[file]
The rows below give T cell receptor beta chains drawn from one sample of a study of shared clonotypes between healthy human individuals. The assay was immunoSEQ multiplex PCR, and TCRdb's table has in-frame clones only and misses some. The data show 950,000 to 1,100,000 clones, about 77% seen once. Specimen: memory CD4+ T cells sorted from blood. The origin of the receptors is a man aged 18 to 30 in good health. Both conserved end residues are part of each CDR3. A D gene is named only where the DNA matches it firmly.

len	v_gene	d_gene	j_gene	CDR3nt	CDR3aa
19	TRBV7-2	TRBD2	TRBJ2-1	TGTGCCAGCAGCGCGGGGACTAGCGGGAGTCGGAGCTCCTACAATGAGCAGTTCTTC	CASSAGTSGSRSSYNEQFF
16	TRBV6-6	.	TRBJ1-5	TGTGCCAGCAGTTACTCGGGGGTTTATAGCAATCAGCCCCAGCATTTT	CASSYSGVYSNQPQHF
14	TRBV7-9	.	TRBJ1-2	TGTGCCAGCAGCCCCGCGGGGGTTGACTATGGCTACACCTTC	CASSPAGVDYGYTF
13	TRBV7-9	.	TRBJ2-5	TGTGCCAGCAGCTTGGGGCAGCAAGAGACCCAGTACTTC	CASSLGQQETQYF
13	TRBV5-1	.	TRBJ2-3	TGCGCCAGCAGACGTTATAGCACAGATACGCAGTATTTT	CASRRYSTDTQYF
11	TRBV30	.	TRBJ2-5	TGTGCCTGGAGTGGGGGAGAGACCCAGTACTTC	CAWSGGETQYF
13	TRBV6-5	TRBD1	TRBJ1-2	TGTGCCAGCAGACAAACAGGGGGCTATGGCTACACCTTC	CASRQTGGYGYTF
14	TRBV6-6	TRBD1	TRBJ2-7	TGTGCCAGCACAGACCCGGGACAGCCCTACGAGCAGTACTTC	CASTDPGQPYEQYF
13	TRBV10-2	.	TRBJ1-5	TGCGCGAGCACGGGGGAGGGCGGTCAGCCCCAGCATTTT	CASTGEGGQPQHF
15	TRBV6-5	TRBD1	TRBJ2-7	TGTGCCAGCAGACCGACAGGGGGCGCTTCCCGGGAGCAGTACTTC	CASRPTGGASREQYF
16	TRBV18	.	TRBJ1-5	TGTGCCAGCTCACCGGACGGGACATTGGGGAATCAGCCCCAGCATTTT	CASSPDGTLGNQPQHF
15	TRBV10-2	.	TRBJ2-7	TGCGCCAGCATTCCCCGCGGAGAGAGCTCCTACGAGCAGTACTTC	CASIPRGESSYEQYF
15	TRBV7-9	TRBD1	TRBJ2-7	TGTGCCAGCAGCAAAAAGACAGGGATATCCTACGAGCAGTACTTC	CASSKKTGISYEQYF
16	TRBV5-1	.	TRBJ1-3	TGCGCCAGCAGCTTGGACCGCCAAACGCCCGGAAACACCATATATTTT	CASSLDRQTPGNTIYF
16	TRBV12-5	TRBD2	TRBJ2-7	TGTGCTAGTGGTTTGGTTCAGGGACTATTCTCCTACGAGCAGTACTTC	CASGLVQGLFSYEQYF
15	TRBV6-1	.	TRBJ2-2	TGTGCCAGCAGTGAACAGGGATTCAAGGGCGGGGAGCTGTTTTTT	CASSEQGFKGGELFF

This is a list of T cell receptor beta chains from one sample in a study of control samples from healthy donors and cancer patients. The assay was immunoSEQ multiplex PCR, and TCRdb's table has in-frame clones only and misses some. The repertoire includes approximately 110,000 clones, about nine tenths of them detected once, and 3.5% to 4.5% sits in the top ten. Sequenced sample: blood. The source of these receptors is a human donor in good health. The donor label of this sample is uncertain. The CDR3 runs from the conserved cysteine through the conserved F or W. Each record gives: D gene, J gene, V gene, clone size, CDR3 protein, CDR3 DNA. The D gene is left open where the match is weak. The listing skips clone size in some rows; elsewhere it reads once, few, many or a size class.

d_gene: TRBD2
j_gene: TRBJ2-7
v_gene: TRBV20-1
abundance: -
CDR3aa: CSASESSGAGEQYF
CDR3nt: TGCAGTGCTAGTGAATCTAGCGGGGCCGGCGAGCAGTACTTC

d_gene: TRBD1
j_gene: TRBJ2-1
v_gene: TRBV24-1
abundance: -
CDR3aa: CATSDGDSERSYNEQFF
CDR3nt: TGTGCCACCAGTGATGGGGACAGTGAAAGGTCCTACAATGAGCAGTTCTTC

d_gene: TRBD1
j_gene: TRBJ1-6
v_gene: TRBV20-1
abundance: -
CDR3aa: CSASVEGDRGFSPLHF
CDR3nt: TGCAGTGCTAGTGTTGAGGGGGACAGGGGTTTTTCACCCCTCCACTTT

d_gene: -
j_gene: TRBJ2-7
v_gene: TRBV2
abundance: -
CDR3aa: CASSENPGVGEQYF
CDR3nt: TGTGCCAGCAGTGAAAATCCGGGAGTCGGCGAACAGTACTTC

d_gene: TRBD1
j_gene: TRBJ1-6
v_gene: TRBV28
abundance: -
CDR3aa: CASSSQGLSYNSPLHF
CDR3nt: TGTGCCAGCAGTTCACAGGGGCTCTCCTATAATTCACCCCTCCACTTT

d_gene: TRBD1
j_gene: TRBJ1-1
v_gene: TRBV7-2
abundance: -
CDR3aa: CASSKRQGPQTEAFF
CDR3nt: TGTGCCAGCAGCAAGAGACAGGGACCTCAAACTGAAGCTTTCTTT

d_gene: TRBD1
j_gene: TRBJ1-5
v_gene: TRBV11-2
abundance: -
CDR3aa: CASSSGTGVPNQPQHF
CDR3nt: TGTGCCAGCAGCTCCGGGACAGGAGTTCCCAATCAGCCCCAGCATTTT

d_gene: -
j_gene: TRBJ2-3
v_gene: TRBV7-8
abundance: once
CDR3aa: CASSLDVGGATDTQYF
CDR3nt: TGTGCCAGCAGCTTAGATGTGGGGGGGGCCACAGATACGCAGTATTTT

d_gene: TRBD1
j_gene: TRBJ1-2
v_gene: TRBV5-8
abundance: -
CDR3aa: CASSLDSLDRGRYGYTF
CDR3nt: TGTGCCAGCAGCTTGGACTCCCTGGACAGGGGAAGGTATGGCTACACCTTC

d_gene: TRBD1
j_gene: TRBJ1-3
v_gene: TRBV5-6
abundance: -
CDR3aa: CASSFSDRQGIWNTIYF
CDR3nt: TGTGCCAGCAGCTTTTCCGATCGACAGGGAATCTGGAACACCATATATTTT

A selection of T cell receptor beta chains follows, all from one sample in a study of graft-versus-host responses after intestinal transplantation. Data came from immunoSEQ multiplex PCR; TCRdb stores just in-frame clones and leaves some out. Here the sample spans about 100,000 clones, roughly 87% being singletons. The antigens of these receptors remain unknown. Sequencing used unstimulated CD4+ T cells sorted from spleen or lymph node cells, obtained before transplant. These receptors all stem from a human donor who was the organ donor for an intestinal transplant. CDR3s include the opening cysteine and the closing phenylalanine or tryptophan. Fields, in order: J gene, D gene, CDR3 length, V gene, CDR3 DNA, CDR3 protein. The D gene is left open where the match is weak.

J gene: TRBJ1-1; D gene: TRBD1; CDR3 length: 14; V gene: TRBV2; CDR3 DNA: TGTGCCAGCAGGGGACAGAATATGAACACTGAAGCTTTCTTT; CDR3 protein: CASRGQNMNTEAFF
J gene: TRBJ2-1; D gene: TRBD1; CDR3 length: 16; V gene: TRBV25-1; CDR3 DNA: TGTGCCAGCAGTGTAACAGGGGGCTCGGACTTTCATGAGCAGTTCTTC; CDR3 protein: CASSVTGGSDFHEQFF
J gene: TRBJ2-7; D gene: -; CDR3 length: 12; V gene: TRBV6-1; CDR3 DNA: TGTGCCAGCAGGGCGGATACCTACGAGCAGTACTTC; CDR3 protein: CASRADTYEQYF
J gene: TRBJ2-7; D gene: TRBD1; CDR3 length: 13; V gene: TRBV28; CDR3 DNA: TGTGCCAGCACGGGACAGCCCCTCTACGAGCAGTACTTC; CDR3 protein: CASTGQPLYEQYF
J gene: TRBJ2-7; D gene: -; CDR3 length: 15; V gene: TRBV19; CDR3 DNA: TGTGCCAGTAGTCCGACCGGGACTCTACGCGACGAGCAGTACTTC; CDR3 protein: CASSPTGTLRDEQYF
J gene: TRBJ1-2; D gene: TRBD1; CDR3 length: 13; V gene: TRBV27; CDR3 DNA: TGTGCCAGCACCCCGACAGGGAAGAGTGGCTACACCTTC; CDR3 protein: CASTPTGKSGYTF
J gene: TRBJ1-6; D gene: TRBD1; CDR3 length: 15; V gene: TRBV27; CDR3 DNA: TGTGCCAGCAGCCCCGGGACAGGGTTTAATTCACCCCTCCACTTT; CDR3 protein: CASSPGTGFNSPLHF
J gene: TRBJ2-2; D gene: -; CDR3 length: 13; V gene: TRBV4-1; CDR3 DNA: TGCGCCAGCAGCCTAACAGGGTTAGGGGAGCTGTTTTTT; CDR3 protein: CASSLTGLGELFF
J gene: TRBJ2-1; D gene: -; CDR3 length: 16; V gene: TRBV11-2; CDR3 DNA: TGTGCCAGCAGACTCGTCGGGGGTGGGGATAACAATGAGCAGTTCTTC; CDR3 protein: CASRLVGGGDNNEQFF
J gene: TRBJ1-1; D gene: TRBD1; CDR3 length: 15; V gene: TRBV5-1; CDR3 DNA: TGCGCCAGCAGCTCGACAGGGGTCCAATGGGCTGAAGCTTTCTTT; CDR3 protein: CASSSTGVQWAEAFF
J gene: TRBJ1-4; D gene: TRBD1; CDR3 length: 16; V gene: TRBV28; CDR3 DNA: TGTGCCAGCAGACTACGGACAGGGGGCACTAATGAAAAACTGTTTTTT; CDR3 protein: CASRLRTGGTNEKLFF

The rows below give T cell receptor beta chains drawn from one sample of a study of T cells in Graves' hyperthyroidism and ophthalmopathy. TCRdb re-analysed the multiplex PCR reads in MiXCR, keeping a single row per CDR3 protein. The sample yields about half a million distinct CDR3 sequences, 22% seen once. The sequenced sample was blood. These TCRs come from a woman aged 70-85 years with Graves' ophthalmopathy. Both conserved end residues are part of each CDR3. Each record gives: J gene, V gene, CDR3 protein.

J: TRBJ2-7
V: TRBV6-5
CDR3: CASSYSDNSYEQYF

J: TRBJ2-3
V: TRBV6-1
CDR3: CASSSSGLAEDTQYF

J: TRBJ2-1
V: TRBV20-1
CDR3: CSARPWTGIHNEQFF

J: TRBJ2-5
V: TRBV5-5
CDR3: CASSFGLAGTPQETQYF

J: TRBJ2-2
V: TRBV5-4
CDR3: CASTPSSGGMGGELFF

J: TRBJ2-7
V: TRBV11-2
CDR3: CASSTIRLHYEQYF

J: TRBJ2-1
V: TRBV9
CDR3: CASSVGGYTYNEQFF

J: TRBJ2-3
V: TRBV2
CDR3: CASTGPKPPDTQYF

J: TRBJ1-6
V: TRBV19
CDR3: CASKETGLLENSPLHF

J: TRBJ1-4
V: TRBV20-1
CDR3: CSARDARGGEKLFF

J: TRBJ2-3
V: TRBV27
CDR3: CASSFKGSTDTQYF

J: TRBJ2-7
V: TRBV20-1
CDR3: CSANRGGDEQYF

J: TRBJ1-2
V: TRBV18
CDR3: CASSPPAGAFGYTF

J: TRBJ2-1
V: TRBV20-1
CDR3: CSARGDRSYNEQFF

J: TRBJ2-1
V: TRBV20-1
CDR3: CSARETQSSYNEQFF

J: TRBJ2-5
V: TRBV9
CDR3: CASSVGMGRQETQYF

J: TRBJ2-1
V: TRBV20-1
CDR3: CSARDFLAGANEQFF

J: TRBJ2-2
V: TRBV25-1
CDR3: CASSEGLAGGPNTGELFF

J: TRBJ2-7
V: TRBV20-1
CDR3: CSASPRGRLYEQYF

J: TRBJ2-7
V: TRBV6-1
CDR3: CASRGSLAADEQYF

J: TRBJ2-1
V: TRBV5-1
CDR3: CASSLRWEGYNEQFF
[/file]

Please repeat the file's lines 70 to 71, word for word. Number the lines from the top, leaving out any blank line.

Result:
v_gene: TRBV5-8
abundance: -